The Walt Disney Company, in a move that gives it a commanding position in the world of fantasy movies, said Tuesday it had agreed to acquire Lucasfilm from its founder, George Lucas, for $4.05 billion in stock and cash.
The sale provides a corporate home for a private company that grew from Mr. Lucas’s hugely successful “Star Wars” movie series, and became an enduring force in the creation of effects-driven science fiction entertainment for large and small screens. Mr. Lucas, who is 68 years old, had already announced he would step down from day-to-day operation of the company.
Combined with the purchase of Marvel Entertainment for $4 billion in 2009 and of Pixar Animation Studios for $7.4 billion in 2006, the acquisition solidifies Disney’s status as a leader in animation and superhero films. And it strengthens the legacy of Robert A. Iger, Disney’s chief executive, who has become known for his aggressive expansion of the company since taking charge in 2005.
Mr. Iger is set to step down as chief executive in March 2015, but will remain with Disney in a lesser role under an employment deal he reached with Disney last year.
Like the Marvel acquisition, the Lucasfilm purchase caught Hollywood and Wall Street by surprise. It was announced on Tuesday afternoon, while the New York Stock Exchange was closed because of Hurricane Sandy.
In a hastily convened conference call with investors late Tuesday, Mr. Iger said Disney planned to revive the Star Wars franchise and release a seventh feature film in the series in 2015, with new films coming every two or three years thereafter. Mr. Lucas will be a consultant on the film projects, Mr. Iger said.
Mr. Iger said Disney acquired a detailed treatment for the next three “Star Wars” films as part of the acquisition. He noted that the last film in the series, “Star Wars: Episode III — Revenge of the Sith,” was released in 2005, a period that he said has created “pent-up demand.”
Jay Rasulo, the company’s chief financial officer, said Disney’s financial calculations in agreeing to purchase Lucasfilm were driven almost entirely by the potential of the “Star Wars” series, which already has a place in the Disney theme parks. Lynne Hale, a spokeswoman for Mr. Lucas, said he was on a flight back to San Francisco from Los Angeles and could not immediately be reached. “It’s now time for me to pass ‘Star Wars’ on to a new generation of filmmakers,” Mr. Lucas said in a statement.
The companies said Disney would pay approximately half of the purchase price in cash, and would issue about 40 million shares of stock to cover the balance when the deal closes. Mr. Rasulo said Disney expects within two years to repurchase those shares. Lucasfilm, he said, should begin enhancing Disney’s earnings by 2015.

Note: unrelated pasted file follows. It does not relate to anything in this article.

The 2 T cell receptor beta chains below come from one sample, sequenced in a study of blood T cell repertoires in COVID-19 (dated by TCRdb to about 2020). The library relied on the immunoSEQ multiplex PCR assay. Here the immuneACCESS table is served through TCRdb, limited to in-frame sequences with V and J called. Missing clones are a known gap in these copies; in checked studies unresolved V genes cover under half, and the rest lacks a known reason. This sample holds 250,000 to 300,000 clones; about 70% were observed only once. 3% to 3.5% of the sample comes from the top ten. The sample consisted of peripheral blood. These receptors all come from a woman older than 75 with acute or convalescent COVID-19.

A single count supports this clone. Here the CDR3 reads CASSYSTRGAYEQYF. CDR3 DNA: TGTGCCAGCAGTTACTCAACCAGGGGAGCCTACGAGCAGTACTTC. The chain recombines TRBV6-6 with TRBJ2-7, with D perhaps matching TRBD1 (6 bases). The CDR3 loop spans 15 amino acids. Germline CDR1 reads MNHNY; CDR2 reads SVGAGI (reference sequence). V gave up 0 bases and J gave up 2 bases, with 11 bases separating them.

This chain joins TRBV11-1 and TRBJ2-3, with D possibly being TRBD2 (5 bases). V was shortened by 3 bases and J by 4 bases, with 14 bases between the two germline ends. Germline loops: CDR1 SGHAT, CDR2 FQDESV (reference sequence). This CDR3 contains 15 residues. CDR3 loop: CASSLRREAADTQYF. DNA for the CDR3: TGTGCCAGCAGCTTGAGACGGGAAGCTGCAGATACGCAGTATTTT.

With the acquisition, Disney will acquire Lucasfilm’s live-action production business, along with its Industrial Light & Magic effects business, its Skywalker Sound audio operation and its consumer products unit, among other things. Ms. Hale noted that Mr. Lucas’s Skywalker Ranch and other physical properties in Marin County, Calif., were not part of the deal, and would remain with Mr. Lucas.
Kathleen Kennedy, a longtime associate of Steven Spielberg who recently agreed to become co-chairwoman of Lucasfilm, will now be its president, reporting to Alan F. Horn, the chairman of Disney’s movie studio.
Lucasfilm is based in San Francisco, and now, in combination with Pixar — which operates across the San Francisco Bay in Emeryville — it will give Disney, based in Burbank, a major presence in Northern California.
After the release of the first “Star Wars” film in 1977, Mr. Lucas’s Industrial Light & Magic took the lead in developing effects technologies that were used in a generation of science fiction and fantasy films. Eventually, other companies, including Weta Digital, a New Zealand company co-owned by the filmmaker Peter Jackson, rose to prominence in that field.
Asked about the future of Industrial Light & Magic, Mr. Iger said: “Our current thinking is we would let it remain as is.” In a later interview, Mr. Iger said Disney would be prudent in handling the Lucas operations, but was also mindful of the need to “reap the value” it sees there.
Along with “Star Wars” and its many iterations on movie screens, in television programming, in video games and elsewhere, Mr. Lucas has been a partner in the “Indiana Jones” series, and, occasionally, in an unrelated film, like “Willow,” though Disney executives said they were not relying on those films for future profit.
Mr. Rasulo told analysts that Lucasfilm’s consumer products licensing revenue, about $215 million this year, is roughly comparable to the amount of licensing revenue Marvel had when Disney bought it three years ago.
Currently, Mr. Rasulo added, Lucasfilm’s licensing revenue comes mostly from toys and heavily from North America. Disney, he said, is positioned to extend the licensing business to other products and to strengthen it internationally.
Asked by an analyst about Mr. Lucas’s reasons for selling at this point, Mr. Iger said, “I don’t want to put words in George’s mouth.” But he noted that Mr. Lucas has said he began planning his retirement four or five years ago.
Speaking later, Mr. Iger said talks were conducted personally between Mr. Lucas and himself, and began about a year and a half ago in Orlando, Fla., where the two spent time while reopening a “Star Wars” attraction at Disney World.
Of Mr. Lucas’s willingness to put his creative legacy in Disney’s hands, Mr. Iger said: “There was a lot of trust there.”